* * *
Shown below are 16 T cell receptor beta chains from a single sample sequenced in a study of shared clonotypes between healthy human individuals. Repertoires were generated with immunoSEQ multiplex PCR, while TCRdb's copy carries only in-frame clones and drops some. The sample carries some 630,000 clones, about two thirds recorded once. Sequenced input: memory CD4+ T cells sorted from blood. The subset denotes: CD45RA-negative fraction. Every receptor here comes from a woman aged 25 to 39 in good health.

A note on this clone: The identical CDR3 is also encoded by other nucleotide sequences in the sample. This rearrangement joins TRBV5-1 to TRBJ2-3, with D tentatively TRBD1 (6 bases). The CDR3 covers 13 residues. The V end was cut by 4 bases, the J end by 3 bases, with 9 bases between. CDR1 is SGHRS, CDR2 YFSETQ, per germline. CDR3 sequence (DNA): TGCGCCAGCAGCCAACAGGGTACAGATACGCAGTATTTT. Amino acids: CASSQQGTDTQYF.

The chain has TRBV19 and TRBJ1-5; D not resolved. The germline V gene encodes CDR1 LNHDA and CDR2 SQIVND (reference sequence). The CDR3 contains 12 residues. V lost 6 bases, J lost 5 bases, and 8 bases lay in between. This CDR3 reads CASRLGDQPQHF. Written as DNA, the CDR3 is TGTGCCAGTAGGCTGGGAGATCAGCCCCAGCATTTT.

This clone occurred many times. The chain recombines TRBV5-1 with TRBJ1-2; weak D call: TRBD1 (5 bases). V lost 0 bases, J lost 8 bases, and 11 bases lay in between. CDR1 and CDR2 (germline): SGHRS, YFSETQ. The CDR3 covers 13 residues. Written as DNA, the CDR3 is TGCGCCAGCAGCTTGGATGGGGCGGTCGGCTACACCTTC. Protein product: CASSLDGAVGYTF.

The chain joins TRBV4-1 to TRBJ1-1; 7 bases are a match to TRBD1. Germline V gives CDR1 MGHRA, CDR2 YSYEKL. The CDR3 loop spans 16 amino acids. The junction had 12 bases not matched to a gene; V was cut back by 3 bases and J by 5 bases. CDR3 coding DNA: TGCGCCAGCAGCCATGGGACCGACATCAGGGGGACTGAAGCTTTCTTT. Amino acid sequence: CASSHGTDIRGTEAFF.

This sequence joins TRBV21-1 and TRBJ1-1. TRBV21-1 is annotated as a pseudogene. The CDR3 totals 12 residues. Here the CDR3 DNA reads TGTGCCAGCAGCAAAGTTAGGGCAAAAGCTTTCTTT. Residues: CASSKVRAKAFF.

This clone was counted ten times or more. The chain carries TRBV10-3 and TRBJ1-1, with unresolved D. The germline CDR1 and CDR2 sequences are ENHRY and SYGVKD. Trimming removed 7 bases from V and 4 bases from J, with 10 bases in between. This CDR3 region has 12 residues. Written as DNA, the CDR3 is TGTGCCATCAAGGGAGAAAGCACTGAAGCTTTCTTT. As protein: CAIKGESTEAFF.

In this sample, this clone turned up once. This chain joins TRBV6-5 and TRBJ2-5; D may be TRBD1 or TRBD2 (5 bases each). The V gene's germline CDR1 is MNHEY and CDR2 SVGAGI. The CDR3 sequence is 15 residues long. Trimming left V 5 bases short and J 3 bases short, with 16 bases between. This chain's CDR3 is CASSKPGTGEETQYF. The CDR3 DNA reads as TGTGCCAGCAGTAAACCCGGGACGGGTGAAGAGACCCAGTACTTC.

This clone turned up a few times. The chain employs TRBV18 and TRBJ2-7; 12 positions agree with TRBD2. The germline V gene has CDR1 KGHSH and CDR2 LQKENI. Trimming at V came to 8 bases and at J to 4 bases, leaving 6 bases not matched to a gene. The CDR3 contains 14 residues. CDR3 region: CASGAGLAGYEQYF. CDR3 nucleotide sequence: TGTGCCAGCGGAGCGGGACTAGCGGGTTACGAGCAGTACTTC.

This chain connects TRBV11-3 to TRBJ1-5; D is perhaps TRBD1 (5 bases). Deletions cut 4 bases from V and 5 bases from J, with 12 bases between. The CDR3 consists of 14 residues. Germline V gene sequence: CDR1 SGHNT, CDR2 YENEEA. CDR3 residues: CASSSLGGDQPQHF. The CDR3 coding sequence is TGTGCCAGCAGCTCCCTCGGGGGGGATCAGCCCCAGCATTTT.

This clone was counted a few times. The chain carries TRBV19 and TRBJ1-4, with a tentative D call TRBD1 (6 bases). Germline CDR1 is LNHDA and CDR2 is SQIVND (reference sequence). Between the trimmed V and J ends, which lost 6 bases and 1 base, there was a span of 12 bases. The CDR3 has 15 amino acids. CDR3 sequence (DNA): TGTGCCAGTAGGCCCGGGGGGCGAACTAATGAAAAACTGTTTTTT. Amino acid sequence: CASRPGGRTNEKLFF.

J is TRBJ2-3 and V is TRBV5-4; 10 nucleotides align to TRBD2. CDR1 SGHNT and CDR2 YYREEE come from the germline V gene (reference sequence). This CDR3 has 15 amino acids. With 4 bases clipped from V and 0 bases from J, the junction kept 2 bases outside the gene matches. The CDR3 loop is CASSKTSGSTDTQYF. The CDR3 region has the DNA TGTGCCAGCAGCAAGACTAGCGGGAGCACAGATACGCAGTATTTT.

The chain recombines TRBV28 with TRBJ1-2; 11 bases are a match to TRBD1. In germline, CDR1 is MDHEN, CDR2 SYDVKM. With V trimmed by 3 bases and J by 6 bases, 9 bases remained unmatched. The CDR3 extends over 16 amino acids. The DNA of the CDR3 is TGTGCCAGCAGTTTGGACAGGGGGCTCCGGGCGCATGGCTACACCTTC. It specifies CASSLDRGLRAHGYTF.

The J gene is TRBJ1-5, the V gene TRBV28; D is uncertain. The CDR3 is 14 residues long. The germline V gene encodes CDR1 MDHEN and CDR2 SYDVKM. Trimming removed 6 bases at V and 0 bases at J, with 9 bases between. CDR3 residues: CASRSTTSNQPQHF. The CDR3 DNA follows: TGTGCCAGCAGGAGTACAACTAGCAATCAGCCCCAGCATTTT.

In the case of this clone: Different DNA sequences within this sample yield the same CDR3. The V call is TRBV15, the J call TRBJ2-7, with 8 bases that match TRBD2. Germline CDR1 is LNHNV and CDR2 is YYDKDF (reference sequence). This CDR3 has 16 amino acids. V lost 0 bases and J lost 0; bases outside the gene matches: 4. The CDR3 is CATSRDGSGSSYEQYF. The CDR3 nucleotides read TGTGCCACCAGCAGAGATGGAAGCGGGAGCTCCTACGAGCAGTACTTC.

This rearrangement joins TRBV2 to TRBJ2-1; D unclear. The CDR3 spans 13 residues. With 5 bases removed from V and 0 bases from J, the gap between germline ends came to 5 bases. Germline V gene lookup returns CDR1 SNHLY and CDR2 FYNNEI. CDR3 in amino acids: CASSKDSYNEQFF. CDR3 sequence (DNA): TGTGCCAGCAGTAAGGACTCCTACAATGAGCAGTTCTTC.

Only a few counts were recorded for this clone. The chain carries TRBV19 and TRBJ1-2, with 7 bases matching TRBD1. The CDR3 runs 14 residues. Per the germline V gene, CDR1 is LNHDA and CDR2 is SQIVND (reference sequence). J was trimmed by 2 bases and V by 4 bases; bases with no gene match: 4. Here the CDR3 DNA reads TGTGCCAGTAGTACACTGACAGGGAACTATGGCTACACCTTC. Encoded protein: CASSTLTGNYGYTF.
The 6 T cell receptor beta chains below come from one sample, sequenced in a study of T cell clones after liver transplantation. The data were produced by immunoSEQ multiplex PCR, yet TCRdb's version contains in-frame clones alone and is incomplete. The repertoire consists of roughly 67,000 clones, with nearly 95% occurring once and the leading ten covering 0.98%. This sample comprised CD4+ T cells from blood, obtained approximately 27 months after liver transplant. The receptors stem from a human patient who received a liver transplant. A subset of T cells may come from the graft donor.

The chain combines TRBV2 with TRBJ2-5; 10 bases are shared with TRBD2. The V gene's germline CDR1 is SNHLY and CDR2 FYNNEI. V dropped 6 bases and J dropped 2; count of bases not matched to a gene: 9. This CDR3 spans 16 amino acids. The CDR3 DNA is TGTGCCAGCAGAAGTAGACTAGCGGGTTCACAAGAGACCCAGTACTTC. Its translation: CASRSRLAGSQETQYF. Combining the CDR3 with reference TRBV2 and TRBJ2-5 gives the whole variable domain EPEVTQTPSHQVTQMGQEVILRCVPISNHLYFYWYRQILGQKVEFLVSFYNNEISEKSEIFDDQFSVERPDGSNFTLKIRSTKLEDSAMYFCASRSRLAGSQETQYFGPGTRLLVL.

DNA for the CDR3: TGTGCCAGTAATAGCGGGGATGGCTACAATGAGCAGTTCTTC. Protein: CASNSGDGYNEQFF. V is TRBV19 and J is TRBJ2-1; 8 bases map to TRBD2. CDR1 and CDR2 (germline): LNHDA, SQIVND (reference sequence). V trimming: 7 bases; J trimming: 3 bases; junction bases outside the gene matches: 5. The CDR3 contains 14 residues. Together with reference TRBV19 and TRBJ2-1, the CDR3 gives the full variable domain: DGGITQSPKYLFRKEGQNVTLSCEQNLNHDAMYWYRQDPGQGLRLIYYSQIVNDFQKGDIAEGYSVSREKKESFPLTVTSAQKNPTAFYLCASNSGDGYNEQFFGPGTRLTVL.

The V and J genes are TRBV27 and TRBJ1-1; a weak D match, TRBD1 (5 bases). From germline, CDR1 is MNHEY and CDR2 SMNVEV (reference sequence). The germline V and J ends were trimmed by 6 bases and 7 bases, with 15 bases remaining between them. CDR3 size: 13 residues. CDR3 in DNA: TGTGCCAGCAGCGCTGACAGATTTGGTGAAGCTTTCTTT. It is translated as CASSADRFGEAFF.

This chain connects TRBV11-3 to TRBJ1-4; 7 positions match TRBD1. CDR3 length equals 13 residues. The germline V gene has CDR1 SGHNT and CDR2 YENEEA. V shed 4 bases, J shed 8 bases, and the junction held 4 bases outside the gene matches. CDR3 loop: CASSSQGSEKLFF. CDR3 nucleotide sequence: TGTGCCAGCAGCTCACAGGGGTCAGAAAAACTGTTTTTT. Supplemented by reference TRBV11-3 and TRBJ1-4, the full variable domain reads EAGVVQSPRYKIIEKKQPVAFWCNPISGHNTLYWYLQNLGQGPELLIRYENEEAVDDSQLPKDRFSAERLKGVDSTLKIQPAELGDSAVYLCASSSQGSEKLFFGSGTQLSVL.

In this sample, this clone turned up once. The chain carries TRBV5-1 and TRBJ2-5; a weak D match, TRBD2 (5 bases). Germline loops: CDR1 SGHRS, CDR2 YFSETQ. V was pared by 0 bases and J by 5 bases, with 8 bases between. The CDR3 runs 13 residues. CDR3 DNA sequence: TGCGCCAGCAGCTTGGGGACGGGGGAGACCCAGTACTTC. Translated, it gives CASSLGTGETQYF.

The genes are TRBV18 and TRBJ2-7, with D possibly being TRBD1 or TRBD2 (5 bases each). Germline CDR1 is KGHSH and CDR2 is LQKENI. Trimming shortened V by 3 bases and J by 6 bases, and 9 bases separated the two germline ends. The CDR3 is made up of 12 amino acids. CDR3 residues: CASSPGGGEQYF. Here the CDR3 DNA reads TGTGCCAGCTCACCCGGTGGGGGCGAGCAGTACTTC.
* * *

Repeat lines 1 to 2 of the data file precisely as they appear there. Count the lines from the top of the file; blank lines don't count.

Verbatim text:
Shown below are 16 T cell receptor beta chains from a single sample sequenced in a study of shared clonotypes between healthy human individuals. Repertoires were generated with immunoSEQ multiplex PCR, while TCRdb's copy carries only in-frame clones and drops some. The sample carries some 630,000 clones, about two thirds recorded once. Sequenced input: memory CD4+ T cells sorted from blood. The subset denotes: CD45RA-negative fraction. Every receptor here comes from a woman aged 25 to 39 in good health.

A note on this clone: The identical CDR3 is also encoded by other nucleotide sequences in the sample. This rearrangement joins TRBV5-1 to TRBJ2-3, with D tentatively TRBD1 (6 bases). The CDR3 covers 13 residues. The V end was cut by 4 bases, the J end by 3 bases, with 9 bases between. CDR1 is SGHRS, CDR2 YFSETQ, per germline. CDR3 sequence (DNA): TGCGCCAGCAGCCAACAGGGTACAGATACGCAGTATTTT. Amino acids: CASSQQGTDTQYF.